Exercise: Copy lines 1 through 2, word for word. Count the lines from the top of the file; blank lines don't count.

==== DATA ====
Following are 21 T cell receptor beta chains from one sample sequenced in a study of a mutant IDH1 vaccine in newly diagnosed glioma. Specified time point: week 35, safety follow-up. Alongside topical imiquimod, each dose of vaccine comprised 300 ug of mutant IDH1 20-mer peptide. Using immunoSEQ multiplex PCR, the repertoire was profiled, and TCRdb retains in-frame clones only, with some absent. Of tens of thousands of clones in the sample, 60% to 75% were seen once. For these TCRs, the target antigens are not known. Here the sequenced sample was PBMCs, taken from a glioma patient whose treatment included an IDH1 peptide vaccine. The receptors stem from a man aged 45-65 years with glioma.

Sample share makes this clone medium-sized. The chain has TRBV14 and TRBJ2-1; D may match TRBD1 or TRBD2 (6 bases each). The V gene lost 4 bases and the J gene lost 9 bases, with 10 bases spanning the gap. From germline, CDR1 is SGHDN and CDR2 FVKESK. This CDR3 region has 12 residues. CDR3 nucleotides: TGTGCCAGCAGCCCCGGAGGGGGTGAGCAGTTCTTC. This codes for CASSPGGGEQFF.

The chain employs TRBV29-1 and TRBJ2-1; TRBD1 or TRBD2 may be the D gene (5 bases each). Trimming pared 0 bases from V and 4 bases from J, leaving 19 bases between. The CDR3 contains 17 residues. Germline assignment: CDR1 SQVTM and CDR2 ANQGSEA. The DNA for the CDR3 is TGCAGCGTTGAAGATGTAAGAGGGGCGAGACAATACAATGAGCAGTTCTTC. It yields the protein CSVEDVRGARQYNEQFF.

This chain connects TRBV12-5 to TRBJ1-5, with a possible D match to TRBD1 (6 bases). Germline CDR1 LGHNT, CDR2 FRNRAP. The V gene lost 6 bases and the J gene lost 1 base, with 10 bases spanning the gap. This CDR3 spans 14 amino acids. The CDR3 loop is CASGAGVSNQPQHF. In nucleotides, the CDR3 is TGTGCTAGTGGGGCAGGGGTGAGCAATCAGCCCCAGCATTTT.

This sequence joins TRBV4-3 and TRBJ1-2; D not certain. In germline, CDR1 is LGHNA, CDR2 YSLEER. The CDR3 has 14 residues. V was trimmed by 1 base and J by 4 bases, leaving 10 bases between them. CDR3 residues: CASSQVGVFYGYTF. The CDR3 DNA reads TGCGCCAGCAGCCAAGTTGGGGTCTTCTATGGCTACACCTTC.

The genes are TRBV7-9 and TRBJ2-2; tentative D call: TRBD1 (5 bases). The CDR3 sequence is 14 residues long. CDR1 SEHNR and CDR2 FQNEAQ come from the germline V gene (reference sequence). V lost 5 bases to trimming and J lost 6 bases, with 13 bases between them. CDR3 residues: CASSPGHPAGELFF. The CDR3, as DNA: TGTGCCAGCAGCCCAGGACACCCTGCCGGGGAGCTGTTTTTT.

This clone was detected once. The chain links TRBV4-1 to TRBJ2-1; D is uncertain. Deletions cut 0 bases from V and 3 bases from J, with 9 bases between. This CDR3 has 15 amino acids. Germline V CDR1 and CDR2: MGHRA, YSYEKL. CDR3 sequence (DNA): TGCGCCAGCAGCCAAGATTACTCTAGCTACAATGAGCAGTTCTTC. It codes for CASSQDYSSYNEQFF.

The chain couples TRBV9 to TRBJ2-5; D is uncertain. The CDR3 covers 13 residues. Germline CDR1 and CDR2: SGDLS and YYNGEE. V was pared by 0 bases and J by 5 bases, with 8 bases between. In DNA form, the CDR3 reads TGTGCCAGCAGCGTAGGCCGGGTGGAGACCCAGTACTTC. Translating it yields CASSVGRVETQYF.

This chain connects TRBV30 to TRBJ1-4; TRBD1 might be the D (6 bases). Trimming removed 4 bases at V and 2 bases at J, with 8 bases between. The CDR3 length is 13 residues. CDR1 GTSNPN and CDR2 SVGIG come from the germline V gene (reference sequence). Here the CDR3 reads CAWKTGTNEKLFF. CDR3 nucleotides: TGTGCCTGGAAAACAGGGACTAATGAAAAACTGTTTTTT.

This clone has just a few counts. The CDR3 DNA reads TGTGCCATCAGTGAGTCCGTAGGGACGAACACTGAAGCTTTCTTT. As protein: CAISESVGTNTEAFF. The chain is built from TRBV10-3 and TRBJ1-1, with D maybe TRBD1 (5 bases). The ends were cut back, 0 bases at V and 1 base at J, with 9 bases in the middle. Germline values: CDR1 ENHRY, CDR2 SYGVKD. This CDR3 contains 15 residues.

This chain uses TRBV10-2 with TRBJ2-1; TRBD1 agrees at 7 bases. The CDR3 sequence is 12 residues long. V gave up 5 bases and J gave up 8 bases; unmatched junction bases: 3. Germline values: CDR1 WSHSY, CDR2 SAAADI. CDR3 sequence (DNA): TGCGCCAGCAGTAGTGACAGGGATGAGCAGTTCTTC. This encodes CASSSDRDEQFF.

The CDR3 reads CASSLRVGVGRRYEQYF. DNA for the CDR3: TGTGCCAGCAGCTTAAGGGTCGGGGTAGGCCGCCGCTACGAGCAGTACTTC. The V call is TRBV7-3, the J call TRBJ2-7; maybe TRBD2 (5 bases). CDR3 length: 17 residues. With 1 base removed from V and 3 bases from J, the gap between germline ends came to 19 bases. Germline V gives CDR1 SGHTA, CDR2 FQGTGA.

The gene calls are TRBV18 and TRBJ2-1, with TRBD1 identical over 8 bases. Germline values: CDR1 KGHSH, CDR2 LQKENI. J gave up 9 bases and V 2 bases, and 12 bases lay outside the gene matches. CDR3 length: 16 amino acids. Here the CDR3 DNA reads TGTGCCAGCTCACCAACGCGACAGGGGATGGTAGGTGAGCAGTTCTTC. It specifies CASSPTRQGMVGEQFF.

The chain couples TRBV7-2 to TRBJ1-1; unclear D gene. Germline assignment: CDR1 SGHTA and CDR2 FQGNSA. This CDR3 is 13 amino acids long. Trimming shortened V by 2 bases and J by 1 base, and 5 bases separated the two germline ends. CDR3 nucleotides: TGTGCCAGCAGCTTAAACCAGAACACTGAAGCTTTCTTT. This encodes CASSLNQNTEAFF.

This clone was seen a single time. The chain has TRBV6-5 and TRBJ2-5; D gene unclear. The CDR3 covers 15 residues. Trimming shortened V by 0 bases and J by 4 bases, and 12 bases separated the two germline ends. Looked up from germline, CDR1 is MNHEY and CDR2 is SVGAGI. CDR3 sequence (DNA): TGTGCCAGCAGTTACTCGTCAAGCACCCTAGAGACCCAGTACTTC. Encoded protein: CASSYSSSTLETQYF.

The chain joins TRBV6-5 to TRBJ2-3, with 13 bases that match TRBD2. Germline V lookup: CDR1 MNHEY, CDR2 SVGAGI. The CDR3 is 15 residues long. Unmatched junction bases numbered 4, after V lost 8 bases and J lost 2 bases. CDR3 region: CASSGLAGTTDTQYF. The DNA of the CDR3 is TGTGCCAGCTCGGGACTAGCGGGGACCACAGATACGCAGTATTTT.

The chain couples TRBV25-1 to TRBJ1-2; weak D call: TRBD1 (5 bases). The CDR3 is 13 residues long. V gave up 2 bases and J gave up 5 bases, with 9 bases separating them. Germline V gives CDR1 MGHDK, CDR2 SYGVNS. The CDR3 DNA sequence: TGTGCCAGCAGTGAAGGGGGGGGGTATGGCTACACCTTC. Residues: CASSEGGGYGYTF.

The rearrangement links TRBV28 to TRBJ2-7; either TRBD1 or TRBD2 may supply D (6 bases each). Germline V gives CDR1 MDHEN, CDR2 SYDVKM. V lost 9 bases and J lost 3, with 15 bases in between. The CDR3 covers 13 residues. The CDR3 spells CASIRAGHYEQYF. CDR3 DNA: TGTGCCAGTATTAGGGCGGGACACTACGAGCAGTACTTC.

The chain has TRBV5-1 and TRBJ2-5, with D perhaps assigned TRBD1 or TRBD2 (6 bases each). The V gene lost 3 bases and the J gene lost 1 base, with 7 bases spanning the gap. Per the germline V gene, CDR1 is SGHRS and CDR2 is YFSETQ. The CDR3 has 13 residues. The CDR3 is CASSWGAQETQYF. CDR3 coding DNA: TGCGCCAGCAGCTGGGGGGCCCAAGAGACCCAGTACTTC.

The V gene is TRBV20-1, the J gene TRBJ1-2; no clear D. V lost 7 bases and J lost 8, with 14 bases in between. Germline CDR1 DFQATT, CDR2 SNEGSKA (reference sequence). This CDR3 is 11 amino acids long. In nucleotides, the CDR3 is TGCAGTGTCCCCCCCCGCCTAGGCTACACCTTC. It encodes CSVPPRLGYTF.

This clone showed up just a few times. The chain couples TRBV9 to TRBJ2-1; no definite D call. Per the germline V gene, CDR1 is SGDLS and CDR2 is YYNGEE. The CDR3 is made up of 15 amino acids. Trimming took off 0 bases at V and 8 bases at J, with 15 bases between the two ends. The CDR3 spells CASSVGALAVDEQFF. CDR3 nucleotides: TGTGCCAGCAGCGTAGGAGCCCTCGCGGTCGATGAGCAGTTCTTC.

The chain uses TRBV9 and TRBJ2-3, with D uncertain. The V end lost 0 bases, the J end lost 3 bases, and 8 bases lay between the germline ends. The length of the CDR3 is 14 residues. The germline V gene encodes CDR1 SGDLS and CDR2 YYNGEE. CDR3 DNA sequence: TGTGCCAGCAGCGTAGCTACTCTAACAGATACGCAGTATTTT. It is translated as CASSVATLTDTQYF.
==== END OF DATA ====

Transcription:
Following are 21 T cell receptor beta chains from one sample sequenced in a study of a mutant IDH1 vaccine in newly diagnosed glioma. Specified time point: week 35, safety follow-up. Alongside topical imiquimod, each dose of vaccine comprised 300 ug of mutant IDH1 20-mer peptide. Using immunoSEQ multiplex PCR, the repertoire was profiled, and TCRdb retains in-frame clones only, with some absent. Of tens of thousands of clones in the sample, 60% to 75% were seen once. For these TCRs, the target antigens are not known. Here the sequenced sample was PBMCs, taken from a glioma patient whose treatment included an IDH1 peptide vaccine. The receptors stem from a man aged 45-65 years with glioma.

Sample share makes this clone medium-sized. The chain has TRBV14 and TRBJ2-1; D may match TRBD1 or TRBD2 (6 bases each). The V gene lost 4 bases and the J gene lost 9 bases, with 10 bases spanning the gap. From germline, CDR1 is SGHDN and CDR2 FVKESK. This CDR3 region has 12 residues. CDR3 nucleotides: TGTGCCAGCAGCCCCGGAGGGGGTGAGCAGTTCTTC. This codes for CASSPGGGEQFF.